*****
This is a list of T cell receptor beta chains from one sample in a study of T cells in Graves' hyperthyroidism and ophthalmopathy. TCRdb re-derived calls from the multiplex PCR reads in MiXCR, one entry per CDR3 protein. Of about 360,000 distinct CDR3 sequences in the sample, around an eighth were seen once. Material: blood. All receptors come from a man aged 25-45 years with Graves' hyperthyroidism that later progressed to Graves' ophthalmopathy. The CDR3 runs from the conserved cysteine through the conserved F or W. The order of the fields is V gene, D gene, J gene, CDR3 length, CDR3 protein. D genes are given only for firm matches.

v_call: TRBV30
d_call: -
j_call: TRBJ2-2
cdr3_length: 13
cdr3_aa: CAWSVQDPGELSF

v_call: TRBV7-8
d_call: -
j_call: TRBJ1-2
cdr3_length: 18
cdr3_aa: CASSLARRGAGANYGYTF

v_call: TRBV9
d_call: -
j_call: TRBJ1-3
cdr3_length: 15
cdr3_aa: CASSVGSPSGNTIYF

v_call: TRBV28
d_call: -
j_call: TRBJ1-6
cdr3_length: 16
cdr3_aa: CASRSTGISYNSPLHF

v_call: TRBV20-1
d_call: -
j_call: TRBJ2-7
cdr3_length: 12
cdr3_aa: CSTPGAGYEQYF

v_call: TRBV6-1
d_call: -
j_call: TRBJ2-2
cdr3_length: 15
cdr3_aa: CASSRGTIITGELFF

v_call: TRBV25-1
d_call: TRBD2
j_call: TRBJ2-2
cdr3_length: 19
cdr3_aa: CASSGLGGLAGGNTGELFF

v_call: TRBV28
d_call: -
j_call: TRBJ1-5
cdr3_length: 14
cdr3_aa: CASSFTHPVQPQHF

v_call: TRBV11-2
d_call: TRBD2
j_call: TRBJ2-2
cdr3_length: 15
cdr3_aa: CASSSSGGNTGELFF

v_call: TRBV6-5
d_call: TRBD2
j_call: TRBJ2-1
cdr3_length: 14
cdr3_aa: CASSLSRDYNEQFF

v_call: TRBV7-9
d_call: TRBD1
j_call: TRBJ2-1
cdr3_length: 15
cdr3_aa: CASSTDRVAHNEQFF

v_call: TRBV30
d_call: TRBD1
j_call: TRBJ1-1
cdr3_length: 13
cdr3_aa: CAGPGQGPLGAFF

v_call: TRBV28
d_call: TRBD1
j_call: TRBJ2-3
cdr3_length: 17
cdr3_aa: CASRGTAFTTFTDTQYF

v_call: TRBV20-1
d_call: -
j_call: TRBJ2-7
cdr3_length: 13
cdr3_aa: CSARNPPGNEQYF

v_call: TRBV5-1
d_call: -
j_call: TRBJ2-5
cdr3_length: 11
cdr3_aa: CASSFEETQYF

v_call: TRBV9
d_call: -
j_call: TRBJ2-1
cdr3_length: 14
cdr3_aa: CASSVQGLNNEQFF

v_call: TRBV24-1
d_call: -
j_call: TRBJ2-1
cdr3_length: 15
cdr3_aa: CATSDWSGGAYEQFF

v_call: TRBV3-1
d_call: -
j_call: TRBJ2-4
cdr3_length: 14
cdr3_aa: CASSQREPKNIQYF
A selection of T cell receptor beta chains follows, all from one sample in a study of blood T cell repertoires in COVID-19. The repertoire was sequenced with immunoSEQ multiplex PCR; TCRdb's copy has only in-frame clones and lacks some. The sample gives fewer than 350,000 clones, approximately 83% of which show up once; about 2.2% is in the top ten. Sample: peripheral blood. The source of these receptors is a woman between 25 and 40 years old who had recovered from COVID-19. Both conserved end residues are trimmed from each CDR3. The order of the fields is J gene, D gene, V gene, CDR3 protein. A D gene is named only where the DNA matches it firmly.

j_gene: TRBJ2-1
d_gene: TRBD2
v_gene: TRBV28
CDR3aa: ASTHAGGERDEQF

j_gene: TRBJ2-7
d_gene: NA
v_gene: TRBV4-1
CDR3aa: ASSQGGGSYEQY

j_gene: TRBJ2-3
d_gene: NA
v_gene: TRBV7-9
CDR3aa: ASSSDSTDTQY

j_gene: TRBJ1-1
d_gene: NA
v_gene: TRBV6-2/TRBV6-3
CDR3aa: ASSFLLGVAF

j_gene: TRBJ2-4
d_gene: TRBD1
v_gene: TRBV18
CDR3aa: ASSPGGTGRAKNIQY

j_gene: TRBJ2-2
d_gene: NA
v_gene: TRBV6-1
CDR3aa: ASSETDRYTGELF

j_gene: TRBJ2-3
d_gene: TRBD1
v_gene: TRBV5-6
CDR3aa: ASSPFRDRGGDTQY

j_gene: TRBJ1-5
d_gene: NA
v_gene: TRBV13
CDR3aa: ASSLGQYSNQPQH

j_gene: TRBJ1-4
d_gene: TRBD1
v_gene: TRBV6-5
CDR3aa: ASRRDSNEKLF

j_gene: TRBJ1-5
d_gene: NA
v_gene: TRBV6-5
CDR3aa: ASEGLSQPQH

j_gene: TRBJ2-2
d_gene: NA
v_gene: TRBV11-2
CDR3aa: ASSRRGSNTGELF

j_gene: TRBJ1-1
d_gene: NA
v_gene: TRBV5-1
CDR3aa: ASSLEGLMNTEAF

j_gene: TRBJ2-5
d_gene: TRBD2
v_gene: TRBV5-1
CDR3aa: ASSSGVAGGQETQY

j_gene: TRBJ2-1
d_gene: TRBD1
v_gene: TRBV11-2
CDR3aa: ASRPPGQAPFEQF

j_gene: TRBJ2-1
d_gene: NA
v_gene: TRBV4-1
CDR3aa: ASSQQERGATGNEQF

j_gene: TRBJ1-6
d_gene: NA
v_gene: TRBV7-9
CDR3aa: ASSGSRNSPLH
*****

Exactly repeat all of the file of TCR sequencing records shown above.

This is a list of T cell receptor beta chains from one sample in a study of T cells in Graves' hyperthyroidism and ophthalmopathy. TCRdb re-derived calls from the multiplex PCR reads in MiXCR, one entry per CDR3 protein. Of about 360,000 distinct CDR3 sequences in the sample, around an eighth were seen once. Material: blood. All receptors come from a man aged 25-45 years with Graves' hyperthyroidism that later progressed to Graves' ophthalmopathy. The CDR3 runs from the conserved cysteine through the conserved F or W. The order of the fields is V gene, D gene, J gene, CDR3 length, CDR3 protein. D genes are given only for firm matches.

v_call: TRBV30
d_call: -
j_call: TRBJ2-2
cdr3_length: 13
cdr3_aa: CAWSVQDPGELSF

v_call: TRBV7-8
d_call: -
j_call: TRBJ1-2
cdr3_length: 18
cdr3_aa: CASSLARRGAGANYGYTF

v_call: TRBV9
d_call: -
j_call: TRBJ1-3
cdr3_length: 15
cdr3_aa: CASSVGSPSGNTIYF

v_call: TRBV28
d_call: -
j_call: TRBJ1-6
cdr3_length: 16
cdr3_aa: CASRSTGISYNSPLHF

v_call: TRBV20-1
d_call: -
j_call: TRBJ2-7
cdr3_length: 12
cdr3_aa: CSTPGAGYEQYF

v_call: TRBV6-1
d_call: -
j_call: TRBJ2-2
cdr3_length: 15
cdr3_aa: CASSRGTIITGELFF

v_call: TRBV25-1
d_call: TRBD2
j_call: TRBJ2-2
cdr3_length: 19
cdr3_aa: CASSGLGGLAGGNTGELFF

v_call: TRBV28
d_call: -
j_call: TRBJ1-5
cdr3_length: 14
cdr3_aa: CASSFTHPVQPQHF

v_call: TRBV11-2
d_call: TRBD2
j_call: TRBJ2-2
cdr3_length: 15
cdr3_aa: CASSSSGGNTGELFF

v_call: TRBV6-5
d_call: TRBD2
j_call: TRBJ2-1
cdr3_length: 14
cdr3_aa: CASSLSRDYNEQFF

v_call: TRBV7-9
d_call: TRBD1
j_call: TRBJ2-1
cdr3_length: 15
cdr3_aa: CASSTDRVAHNEQFF

v_call: TRBV30
d_call: TRBD1
j_call: TRBJ1-1
cdr3_length: 13
cdr3_aa: CAGPGQGPLGAFF

v_call: TRBV28
d_call: TRBD1
j_call: TRBJ2-3
cdr3_length: 17
cdr3_aa: CASRGTAFTTFTDTQYF

v_call: TRBV20-1
d_call: -
j_call: TRBJ2-7
cdr3_length: 13
cdr3_aa: CSARNPPGNEQYF

v_call: TRBV5-1
d_call: -
j_call: TRBJ2-5
cdr3_length: 11
cdr3_aa: CASSFEETQYF

v_call: TRBV9
d_call: -
j_call: TRBJ2-1
cdr3_length: 14
cdr3_aa: CASSVQGLNNEQFF

v_call: TRBV24-1
d_call: -
j_call: TRBJ2-1
cdr3_length: 15
cdr3_aa: CATSDWSGGAYEQFF

v_call: TRBV3-1
d_call: -
j_call: TRBJ2-4
cdr3_length: 14
cdr3_aa: CASSQREPKNIQYF
A selection of T cell receptor beta chains follows, all from one sample in a study of blood T cell repertoires in COVID-19. The repertoire was sequenced with immunoSEQ multiplex PCR; TCRdb's copy has only in-frame clones and lacks some. The sample gives fewer than 350,000 clones, approximately 83% of which show up once; about 2.2% is in the top ten. Sample: peripheral blood. The source of these receptors is a woman between 25 and 40 years old who had recovered from COVID-19. Both conserved end residues are trimmed from each CDR3. The order of the fields is J gene, D gene, V gene, CDR3 protein. A D gene is named only where the DNA matches it firmly.

j_gene: TRBJ2-1
d_gene: TRBD2
v_gene: TRBV28
CDR3aa: ASTHAGGERDEQF

j_gene: TRBJ2-7
d_gene: NA
v_gene: TRBV4-1
CDR3aa: ASSQGGGSYEQY

j_gene: TRBJ2-3
d_gene: NA
v_gene: TRBV7-9
CDR3aa: ASSSDSTDTQY

j_gene: TRBJ1-1
d_gene: NA
v_gene: TRBV6-2/TRBV6-3
CDR3aa: ASSFLLGVAF

j_gene: TRBJ2-4
d_gene: TRBD1
v_gene: TRBV18
CDR3aa: ASSPGGTGRAKNIQY

j_gene: TRBJ2-2
d_gene: NA
v_gene: TRBV6-1
CDR3aa: ASSETDRYTGELF

j_gene: TRBJ2-3
d_gene: TRBD1
v_gene: TRBV5-6
CDR3aa: ASSPFRDRGGDTQY

j_gene: TRBJ1-5
d_gene: NA
v_gene: TRBV13
CDR3aa: ASSLGQYSNQPQH

j_gene: TRBJ1-4
d_gene: TRBD1
v_gene: TRBV6-5
CDR3aa: ASRRDSNEKLF

j_gene: TRBJ1-5
d_gene: NA
v_gene: TRBV6-5
CDR3aa: ASEGLSQPQH

j_gene: TRBJ2-2
d_gene: NA
v_gene: TRBV11-2
CDR3aa: ASSRRGSNTGELF

j_gene: TRBJ1-1
d_gene: NA
v_gene: TRBV5-1
CDR3aa: ASSLEGLMNTEAF

j_gene: TRBJ2-5
d_gene: TRBD2
v_gene: TRBV5-1
CDR3aa: ASSSGVAGGQETQY

j_gene: TRBJ2-1
d_gene: TRBD1
v_gene: TRBV11-2
CDR3aa: ASRPPGQAPFEQF

j_gene: TRBJ2-1
d_gene: NA
v_gene: TRBV4-1
CDR3aa: ASSQQERGATGNEQF

j_gene: TRBJ1-6
d_gene: NA
v_gene: TRBV7-9
CDR3aa: ASSGSRNSPLH